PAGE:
I built a deck for the roof. The deck itself is expanded steel on a steel frame, with some wooden supports between the deck and the roof. This was my first big welding project and it turned out OK. The whole thing is about 33*7ft, in eight pieces. It's plenty strong enough to span across the roof, and overkill if I add supports down the midline. There's a hole for the roof emergency/access hatch, with a walkable cover for the hole. The interface between the deck and the roof needs to be improved, probably replaced with steel or aluminum truss, eventually.
I used plywood to make an adapter so a small window A/C will fit in one of the open bus windows. This probably isn't a permanent solution, but it worked at Burning Man, so it will probably be fine for wherever the bus is next summer.
I took the bus to Burning Man. 12-14 people rode in it each way. It was very cramped when everyone wanted to sleep, but it worked. This bodes well for a future in which all the originally planned sleeping surfaces are in place. It handled the mountains less well than last time; more on that later in this post. After the event, with the interior covered in dust, it was very cathartic to clean it out with a pressure washer, leaving it cleaner than it's been since I got it, probably much longer than that.
I got a 14ft aluminum ladder for climbing to the roof outside. It's unwieldy but very comfortable to climb. I should replace it with a ~10ft ladder that hangs off the side of the bus.
I installed carpet on the largest portion of the interior, between the front wheel wells and the rear stairs. With padding under most of it, it is very comfortable to walk on. The interior of the bus, beyond the entrance and driver's seat, is now a no-shoes zone. I need to put a small shoe rack somewhere near the front door, but for now the floor and wheel well will do.
I did some repair to the roof hatch mechanism. It started to break shortly after I bought the bus, and got worse over time. I was left with half a dozen pieces of a shattered plastic cylinder that needed to bear significant load. I machined down a PVC pipe fitting that fit over the cylinder, then reassembled the pieces and slid the PVC over it, with epoxy for everything. This has proven more than strong enough.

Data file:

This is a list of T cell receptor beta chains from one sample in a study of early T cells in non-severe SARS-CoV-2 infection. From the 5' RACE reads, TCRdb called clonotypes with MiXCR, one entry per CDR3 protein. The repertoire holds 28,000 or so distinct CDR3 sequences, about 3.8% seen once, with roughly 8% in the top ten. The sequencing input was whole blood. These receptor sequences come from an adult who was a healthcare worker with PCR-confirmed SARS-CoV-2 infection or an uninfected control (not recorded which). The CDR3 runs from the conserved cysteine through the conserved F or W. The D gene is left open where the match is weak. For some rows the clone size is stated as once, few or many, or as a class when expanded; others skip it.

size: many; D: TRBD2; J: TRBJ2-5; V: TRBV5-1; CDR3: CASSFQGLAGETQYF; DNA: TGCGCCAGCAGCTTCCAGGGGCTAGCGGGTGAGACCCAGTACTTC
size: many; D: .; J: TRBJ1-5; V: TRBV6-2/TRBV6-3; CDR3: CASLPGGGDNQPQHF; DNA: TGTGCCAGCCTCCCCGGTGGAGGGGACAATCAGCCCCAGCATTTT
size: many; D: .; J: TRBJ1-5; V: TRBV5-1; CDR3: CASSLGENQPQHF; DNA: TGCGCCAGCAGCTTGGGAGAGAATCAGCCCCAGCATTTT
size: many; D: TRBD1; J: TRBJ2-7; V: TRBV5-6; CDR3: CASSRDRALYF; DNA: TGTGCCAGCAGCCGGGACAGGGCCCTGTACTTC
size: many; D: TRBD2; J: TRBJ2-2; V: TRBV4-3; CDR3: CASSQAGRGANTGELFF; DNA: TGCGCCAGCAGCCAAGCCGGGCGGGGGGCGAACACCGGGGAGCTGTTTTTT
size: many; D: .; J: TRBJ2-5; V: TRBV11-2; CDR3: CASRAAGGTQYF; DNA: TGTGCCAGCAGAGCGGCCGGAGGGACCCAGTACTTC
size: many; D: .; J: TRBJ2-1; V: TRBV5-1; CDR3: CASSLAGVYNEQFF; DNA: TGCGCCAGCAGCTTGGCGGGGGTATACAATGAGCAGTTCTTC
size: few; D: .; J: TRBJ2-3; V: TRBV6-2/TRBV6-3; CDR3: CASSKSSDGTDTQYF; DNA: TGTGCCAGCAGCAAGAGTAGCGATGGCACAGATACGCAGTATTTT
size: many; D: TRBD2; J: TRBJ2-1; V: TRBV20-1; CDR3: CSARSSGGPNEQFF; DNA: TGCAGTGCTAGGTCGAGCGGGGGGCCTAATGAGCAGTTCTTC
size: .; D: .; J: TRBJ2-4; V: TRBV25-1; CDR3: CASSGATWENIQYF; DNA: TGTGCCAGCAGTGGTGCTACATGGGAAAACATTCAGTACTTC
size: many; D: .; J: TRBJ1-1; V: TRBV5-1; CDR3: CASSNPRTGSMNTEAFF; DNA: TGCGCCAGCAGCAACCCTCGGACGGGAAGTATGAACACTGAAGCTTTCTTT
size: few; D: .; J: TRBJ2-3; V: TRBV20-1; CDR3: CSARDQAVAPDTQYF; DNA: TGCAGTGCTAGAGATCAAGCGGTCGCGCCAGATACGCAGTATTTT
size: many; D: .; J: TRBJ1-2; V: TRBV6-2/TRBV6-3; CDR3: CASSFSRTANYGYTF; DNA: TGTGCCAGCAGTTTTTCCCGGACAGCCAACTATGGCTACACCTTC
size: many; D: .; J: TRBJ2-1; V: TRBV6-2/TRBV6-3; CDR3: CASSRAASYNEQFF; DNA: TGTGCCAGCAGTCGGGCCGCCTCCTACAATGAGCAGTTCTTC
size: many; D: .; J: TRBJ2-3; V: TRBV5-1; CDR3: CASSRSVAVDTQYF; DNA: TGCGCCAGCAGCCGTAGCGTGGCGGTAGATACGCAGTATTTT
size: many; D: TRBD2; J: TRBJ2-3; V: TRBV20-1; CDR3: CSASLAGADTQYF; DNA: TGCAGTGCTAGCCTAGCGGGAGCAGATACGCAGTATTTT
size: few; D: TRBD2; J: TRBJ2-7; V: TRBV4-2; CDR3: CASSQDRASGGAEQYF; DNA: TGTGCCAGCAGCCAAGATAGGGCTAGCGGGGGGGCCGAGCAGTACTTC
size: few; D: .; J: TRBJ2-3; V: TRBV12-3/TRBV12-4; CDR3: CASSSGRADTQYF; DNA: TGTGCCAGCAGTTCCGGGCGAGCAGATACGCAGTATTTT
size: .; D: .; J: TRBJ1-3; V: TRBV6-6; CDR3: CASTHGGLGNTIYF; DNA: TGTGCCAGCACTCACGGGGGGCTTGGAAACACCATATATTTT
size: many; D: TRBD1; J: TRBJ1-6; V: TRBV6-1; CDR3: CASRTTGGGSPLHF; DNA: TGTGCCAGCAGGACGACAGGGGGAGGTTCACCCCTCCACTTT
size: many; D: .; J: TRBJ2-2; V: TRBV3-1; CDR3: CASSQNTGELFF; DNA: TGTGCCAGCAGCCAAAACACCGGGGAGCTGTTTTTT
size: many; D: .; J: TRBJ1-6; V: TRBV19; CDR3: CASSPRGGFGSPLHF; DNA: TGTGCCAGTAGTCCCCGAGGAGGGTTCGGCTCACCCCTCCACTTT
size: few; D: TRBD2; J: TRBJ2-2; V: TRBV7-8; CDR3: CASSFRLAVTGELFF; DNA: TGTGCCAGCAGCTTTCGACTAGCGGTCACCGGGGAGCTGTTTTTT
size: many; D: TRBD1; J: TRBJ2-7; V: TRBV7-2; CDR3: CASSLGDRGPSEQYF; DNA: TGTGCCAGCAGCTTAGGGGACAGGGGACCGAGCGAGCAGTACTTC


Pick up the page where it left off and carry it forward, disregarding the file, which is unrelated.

And now for the bad/emergent news. The bus had a coolant leak, which was causing overheating and other problems. It turns out that it had ~4 of them. A couple were fixed (one by me), one was insignificant, and one was the head gasket which seemed to not be a big problem once the others were fixed. Then yesterday the engine lost 90% power while driving and started exhausting thick white smoke, and developed a new high-speed low-intensity rattling in/near the engine. It is likely that the head gasket has blown internally. It's parked in SF right now, and I'll be talking to a mechanic tomorrow.
It might be fixable. I might tow it to a mechanic, or even risk driving it another few miles at low speed. I might tow or drive it to the house of a friend who wants to rent it out on AirBnB, or offer that same idea to some other friends. I might sell it, or even gift it. Coincidentally, there are a dozen buses similar to mine in running-3-months-ago condition, a couple of hours away by transit, with auctions ending tomorrow afternoon. First thing tomorrow morning I'll be out there inspecting some of them. Worst case, I buy a second bus and end up with two buses, and then I can still pursue any of my disposal plans above for either bus, or more seriously consider my idea to rent property for people to live in buses and share common non-residential building space.
That's all for now. More to come in the next few days!